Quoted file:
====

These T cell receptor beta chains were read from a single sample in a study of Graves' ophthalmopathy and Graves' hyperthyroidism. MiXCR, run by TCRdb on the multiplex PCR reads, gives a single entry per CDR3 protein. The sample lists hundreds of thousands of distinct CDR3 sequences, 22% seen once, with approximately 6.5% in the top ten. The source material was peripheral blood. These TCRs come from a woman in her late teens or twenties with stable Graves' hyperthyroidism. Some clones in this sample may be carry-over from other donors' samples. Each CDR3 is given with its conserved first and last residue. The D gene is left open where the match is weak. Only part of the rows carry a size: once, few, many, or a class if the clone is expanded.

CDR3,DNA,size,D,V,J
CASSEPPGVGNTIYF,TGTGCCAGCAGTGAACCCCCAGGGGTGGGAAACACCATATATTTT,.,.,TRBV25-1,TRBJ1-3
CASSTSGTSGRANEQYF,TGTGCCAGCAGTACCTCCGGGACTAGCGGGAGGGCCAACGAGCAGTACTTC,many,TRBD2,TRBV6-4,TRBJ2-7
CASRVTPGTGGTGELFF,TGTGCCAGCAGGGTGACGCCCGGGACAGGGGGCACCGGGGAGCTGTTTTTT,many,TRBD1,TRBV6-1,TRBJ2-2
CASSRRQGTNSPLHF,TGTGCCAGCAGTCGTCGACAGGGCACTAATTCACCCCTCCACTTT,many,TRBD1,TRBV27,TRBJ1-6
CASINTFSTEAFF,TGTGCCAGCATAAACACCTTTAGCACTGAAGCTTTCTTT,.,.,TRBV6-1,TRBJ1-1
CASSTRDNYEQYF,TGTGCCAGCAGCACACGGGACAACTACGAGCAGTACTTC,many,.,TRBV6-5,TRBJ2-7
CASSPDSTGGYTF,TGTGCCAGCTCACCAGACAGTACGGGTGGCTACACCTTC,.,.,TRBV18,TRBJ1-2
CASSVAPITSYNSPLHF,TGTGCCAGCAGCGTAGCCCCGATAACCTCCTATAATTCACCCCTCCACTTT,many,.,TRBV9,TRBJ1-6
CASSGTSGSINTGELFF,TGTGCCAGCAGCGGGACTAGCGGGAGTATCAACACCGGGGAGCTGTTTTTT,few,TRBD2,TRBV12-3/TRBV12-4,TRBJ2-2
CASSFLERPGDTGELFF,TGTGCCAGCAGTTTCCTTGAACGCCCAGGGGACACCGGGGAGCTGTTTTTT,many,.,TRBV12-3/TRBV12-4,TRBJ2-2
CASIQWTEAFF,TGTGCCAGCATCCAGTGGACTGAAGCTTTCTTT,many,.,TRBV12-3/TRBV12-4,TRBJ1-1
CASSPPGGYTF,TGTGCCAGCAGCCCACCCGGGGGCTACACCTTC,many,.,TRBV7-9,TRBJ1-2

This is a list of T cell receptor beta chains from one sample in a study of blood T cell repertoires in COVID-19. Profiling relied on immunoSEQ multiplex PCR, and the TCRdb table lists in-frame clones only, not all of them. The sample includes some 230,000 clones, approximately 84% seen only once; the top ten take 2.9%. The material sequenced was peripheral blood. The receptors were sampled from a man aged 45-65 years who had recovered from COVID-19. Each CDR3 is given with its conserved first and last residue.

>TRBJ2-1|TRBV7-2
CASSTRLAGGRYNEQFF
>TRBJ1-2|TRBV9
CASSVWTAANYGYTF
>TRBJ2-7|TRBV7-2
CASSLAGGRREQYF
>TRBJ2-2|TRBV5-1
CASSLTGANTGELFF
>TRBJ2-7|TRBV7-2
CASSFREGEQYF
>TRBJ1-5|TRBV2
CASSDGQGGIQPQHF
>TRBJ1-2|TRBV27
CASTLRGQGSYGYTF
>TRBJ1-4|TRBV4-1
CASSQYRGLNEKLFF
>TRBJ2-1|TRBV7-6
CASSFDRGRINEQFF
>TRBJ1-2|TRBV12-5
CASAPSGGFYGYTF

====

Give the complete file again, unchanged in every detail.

These T cell receptor beta chains were read from a single sample in a study of Graves' ophthalmopathy and Graves' hyperthyroidism. MiXCR, run by TCRdb on the multiplex PCR reads, gives a single entry per CDR3 protein. The sample lists hundreds of thousands of distinct CDR3 sequences, 22% seen once, with approximately 6.5% in the top ten. The source material was peripheral blood. These TCRs come from a woman in her late teens or twenties with stable Graves' hyperthyroidism. Some clones in this sample may be carry-over from other donors' samples. Each CDR3 is given with its conserved first and last residue. The D gene is left open where the match is weak. Only part of the rows carry a size: once, few, many, or a class if the clone is expanded.

CDR3,DNA,size,D,V,J
CASSEPPGVGNTIYF,TGTGCCAGCAGTGAACCCCCAGGGGTGGGAAACACCATATATTTT,.,.,TRBV25-1,TRBJ1-3
CASSTSGTSGRANEQYF,TGTGCCAGCAGTACCTCCGGGACTAGCGGGAGGGCCAACGAGCAGTACTTC,many,TRBD2,TRBV6-4,TRBJ2-7
CASRVTPGTGGTGELFF,TGTGCCAGCAGGGTGACGCCCGGGACAGGGGGCACCGGGGAGCTGTTTTTT,many,TRBD1,TRBV6-1,TRBJ2-2
CASSRRQGTNSPLHF,TGTGCCAGCAGTCGTCGACAGGGCACTAATTCACCCCTCCACTTT,many,TRBD1,TRBV27,TRBJ1-6
CASINTFSTEAFF,TGTGCCAGCATAAACACCTTTAGCACTGAAGCTTTCTTT,.,.,TRBV6-1,TRBJ1-1
CASSTRDNYEQYF,TGTGCCAGCAGCACACGGGACAACTACGAGCAGTACTTC,many,.,TRBV6-5,TRBJ2-7
CASSPDSTGGYTF,TGTGCCAGCTCACCAGACAGTACGGGTGGCTACACCTTC,.,.,TRBV18,TRBJ1-2
CASSVAPITSYNSPLHF,TGTGCCAGCAGCGTAGCCCCGATAACCTCCTATAATTCACCCCTCCACTTT,many,.,TRBV9,TRBJ1-6
CASSGTSGSINTGELFF,TGTGCCAGCAGCGGGACTAGCGGGAGTATCAACACCGGGGAGCTGTTTTTT,few,TRBD2,TRBV12-3/TRBV12-4,TRBJ2-2
CASSFLERPGDTGELFF,TGTGCCAGCAGTTTCCTTGAACGCCCAGGGGACACCGGGGAGCTGTTTTTT,many,.,TRBV12-3/TRBV12-4,TRBJ2-2
CASIQWTEAFF,TGTGCCAGCATCCAGTGGACTGAAGCTTTCTTT,many,.,TRBV12-3/TRBV12-4,TRBJ1-1
CASSPPGGYTF,TGTGCCAGCAGCCCACCCGGGGGCTACACCTTC,many,.,TRBV7-9,TRBJ1-2

This is a list of T cell receptor beta chains from one sample in a study of blood T cell repertoires in COVID-19. Profiling relied on immunoSEQ multiplex PCR, and the TCRdb table lists in-frame clones only, not all of them. The sample includes some 230,000 clones, approximately 84% seen only once; the top ten take 2.9%. The material sequenced was peripheral blood. The receptors were sampled from a man aged 45-65 years who had recovered from COVID-19. Each CDR3 is given with its conserved first and last residue.

>TRBJ2-1|TRBV7-2
CASSTRLAGGRYNEQFF
>TRBJ1-2|TRBV9
CASSVWTAANYGYTF
>TRBJ2-7|TRBV7-2
CASSLAGGRREQYF
>TRBJ2-2|TRBV5-1
CASSLTGANTGELFF
>TRBJ2-7|TRBV7-2
CASSFREGEQYF
>TRBJ1-5|TRBV2
CASSDGQGGIQPQHF
>TRBJ1-2|TRBV27
CASTLRGQGSYGYTF
>TRBJ1-4|TRBV4-1
CASSQYRGLNEKLFF
>TRBJ2-1|TRBV7-6
CASSFDRGRINEQFF
>TRBJ1-2|TRBV12-5
CASAPSGGFYGYTF